In a recent debate the candidates for the Republican presidential nomination treated cutting the deficit as the panacea that would address the European crisis and prevent the United States from having a similar fate. This diagnosis is wrong but it is unfortunately not unique to the Republicans in this country. In fact, it is this way of thinking that has informed the European response to this crisis, a response that has not contained the crisis but made it spread and deepen.
In this respect, the experience of Greece, the country where the European sovereign debt crisis first surfaced almost two years ago, is very instructive not only because its debt crisis prefigured the debt crisis of a number of other countries in the continent (Ireland, Portugal, Spain, Italy, and counting) but also because the dismal failure of the austerity medicine prefigures what we are likely to see throughout Europe as austerity policies become generalized.
When the magnitude of the Greek debt became clear, the first reaction of politicians, journalists, and commentators around the world was to define the problem as a national problem, one which could be traced to the cultural pathologies and political dysfunctions of Greek society. While some of this commentary was correct (for example, the ability of wealthy Greeks to evade taxation), other tropes (such as the ‘bloated’ public sector) were downright misleading, since they obscured the fact that neither do public sector workers in Greece represent a larger share of the labor force than in other European countries nor is the Greek welfare state anywhere as developed or generous as that of other European countries, including ones that do not find themselves in the kind of severe fiscal crisis now facing Greece.
Moreover, these attempts to define the crisis as a national crisis diverted attention from the more important structural imbalances within the eurozone. Locking countries of vastly different levels of competitiveness and technological development into a common currency meant that countries in the European periphery, like Greece, found their productive structure and industrial capacity decimated as their markets were flooded by more competitive German products. In that context, economic growth in the periphery came to rely on easy and cheap credit fuelled by the mistaken belief of European banks that default by a member of the eurozone was inconceivable.
While the prevailing narrative regarding the nature of the Greek crisis is seriously misleading, it is still widely shared because it justifies a response to the crisis that assaults the most basic living conditions of ordinary Greeks. This response, which was set down as a condition for providing Greece with loans that would allow it to keep servicing its debt, includes drastic cuts in pensions and in the wages and salaries of public and private sector workers, reforms that make it easier to fire workers while denying them decent severance pay, repeal of basic labor and collective bargaining rights, thousands of layoffs in the public sector, and severe cuts in social services. The result has been skyrocketing unemployment, which now stands at 18.4% for the general population and 43.5% for young Greeks. When imposing these measures on Greece, the European Union, the European Central Bank, and the International Monetary Fund predicted that Greece would be able to borrow from international markets within three years. As made clear by Greece’s need for a second bailout, this expectation has been disproved by reality. This is not surprising, since the rapid shrinking of the economy these measures have produced has also led to a collapse of tax revenues.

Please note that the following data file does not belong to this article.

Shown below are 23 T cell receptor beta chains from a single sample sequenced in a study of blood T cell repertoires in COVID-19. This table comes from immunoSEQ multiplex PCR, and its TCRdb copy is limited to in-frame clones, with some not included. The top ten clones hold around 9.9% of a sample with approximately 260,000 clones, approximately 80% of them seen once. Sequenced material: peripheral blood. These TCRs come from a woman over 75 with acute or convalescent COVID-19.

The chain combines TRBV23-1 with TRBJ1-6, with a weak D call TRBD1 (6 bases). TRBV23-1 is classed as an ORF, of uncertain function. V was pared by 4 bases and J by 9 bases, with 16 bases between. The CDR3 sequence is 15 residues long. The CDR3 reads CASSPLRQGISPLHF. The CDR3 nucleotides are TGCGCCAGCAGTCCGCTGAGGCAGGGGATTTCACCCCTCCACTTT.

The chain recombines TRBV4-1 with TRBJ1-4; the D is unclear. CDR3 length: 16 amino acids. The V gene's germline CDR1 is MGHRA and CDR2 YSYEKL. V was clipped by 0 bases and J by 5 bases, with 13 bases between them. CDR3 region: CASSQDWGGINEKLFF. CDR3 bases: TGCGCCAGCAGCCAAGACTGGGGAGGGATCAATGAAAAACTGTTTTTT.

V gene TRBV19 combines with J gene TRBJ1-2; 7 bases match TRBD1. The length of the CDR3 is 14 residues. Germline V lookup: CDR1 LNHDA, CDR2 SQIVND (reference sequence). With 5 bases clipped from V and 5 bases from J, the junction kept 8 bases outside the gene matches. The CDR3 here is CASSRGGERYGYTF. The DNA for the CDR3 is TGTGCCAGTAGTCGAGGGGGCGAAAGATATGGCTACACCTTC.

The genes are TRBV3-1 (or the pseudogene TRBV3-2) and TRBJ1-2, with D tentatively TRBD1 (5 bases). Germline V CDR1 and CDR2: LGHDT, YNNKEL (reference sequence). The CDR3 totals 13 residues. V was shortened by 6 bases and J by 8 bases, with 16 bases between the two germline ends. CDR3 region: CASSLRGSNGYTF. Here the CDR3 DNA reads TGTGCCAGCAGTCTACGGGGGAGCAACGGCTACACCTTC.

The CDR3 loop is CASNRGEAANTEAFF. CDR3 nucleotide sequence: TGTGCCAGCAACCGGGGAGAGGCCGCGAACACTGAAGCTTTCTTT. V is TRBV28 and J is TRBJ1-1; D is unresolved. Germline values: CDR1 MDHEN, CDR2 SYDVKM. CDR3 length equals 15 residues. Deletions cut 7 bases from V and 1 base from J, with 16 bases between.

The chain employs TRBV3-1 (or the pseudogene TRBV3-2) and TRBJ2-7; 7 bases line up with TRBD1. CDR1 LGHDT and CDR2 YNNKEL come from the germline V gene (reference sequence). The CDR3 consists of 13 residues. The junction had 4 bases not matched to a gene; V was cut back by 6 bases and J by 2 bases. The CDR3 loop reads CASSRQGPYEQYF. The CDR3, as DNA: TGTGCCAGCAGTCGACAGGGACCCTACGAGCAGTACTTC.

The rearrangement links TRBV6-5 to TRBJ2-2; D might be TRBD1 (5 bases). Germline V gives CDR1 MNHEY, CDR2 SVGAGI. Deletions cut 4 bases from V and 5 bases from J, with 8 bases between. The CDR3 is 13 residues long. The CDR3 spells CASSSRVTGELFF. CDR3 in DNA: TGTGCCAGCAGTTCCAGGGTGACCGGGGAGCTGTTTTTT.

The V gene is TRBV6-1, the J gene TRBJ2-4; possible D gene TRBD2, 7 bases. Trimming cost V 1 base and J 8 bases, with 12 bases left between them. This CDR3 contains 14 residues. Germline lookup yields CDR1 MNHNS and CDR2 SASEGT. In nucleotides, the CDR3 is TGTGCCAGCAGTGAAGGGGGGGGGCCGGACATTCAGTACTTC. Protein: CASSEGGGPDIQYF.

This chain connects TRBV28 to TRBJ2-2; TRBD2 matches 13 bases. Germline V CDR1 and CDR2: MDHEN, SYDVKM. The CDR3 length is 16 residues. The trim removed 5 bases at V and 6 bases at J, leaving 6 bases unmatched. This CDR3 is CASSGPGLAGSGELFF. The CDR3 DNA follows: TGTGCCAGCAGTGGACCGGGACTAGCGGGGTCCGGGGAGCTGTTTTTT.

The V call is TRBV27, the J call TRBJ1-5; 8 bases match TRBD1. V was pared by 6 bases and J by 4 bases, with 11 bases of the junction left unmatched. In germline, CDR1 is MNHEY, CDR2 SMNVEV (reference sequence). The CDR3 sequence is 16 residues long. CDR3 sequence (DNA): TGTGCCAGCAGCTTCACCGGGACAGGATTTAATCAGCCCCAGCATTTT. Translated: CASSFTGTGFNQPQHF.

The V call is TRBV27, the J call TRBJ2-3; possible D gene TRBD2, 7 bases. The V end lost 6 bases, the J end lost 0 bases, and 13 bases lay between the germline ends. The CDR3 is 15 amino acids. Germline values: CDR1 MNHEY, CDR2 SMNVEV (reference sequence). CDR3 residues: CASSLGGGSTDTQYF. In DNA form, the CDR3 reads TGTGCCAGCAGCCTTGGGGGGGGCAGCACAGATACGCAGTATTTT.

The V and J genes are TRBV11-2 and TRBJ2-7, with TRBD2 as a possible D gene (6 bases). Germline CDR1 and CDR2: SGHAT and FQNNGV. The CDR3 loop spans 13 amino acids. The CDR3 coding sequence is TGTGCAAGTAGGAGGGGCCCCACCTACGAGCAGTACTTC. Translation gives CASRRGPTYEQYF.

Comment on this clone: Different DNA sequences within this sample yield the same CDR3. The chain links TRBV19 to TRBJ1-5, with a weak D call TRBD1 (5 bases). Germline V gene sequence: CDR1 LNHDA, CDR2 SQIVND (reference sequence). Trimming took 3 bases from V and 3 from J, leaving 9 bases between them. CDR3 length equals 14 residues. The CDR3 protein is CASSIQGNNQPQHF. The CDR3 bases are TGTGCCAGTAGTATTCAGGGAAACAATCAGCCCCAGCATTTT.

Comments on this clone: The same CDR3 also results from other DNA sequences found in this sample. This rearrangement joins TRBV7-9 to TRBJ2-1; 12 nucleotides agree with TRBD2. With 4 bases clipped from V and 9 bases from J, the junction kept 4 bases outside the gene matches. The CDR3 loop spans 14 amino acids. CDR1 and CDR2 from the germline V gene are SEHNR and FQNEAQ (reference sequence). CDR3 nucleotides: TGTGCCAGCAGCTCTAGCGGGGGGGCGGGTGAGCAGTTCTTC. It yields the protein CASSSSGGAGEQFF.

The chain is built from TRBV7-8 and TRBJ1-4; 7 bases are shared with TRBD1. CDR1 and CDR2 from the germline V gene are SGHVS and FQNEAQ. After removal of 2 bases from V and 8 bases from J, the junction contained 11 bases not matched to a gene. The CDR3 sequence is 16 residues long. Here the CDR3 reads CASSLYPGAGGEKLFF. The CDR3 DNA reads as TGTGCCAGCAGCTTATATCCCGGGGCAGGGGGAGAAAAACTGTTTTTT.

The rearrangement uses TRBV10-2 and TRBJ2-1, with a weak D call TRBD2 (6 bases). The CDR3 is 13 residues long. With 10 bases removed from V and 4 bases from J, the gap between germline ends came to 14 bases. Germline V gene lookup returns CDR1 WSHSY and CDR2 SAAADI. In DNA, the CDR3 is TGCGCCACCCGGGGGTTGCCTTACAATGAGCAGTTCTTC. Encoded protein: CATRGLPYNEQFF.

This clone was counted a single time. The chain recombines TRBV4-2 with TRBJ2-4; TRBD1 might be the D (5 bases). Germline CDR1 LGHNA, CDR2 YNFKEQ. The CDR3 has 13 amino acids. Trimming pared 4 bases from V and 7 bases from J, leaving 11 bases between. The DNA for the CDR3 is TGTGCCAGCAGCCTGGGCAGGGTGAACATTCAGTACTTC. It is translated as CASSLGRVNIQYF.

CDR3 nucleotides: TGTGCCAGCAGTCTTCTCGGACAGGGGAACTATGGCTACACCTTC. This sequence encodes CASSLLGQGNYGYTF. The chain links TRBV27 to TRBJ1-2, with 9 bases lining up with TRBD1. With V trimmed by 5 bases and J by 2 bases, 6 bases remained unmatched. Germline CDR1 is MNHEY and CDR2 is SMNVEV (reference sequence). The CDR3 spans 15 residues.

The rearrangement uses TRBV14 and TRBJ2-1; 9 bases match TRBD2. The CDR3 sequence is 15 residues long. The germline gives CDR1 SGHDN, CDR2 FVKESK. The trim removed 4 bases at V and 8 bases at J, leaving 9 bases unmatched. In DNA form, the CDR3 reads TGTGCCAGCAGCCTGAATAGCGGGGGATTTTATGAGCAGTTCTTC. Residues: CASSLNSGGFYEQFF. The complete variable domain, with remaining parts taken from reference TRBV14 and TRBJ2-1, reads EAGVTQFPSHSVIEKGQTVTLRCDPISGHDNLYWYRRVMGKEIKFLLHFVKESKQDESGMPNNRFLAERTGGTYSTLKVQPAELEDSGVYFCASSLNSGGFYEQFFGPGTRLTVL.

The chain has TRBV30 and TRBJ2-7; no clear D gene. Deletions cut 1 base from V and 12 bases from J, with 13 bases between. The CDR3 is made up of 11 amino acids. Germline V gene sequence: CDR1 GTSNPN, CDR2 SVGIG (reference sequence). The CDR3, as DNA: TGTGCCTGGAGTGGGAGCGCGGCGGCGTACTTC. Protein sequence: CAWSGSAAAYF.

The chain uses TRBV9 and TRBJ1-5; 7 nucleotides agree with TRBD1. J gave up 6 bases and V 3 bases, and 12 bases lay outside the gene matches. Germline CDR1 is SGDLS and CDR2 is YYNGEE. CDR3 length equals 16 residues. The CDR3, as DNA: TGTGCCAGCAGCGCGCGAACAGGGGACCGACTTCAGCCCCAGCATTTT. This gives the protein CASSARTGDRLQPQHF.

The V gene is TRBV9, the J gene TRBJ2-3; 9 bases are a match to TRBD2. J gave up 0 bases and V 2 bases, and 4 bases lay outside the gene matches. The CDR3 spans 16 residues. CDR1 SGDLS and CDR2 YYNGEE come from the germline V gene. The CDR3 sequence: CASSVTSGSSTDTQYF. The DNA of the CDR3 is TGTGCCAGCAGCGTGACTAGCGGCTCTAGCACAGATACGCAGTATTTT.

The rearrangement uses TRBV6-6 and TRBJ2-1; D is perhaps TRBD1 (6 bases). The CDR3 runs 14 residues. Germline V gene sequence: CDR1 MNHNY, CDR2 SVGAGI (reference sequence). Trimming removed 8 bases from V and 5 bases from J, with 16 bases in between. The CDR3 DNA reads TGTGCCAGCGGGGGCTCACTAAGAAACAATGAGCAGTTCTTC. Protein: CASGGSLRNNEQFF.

Greek citizens understand this and this is why, according to polls, they are opposed to a second bailout agreement that would prolong austerity further. European leaders, by contrast, refuse to recognize that their insistence on harsh austerity measures has, instead of containing the crisis, led it to spread and deepen around Europe. Instead, they have effectively suspended Greek democracy by dictating to the two major parties in Greece what their position on austerity has to be and by vetoing any attempt to ask Greek citizens themselves what they think about the decisions that will seal their future for decades to come. The result of this European pressure is a new government headed by an unelected banker and including, for the first time since the end of the military dictatorship in 1974, the racist, anti-immigrant political descendents of the Greek colonels.
As European leaders insist on prescribing the Greek medicine to the growing number of European countries in trouble, they are pushing Europe into a new round of economic contraction, with all the suffering this will entail for ordinary citizens around the continent. The latter, faced with the convergence of mainstream political forces around an austerity agenda, are likely to respond to the political system’s failure to represent their needs and desires by taking to the streets.
Costas Panayotakis is Associate Professor of Sociology at the New York City College of Technology of the City University of New York and author of Remaking Scarcity: From Capitalist Inefficiency to Economic Democracy. He has written extensively on Greece and has appeared on dozens of TV and radio shows around the world.
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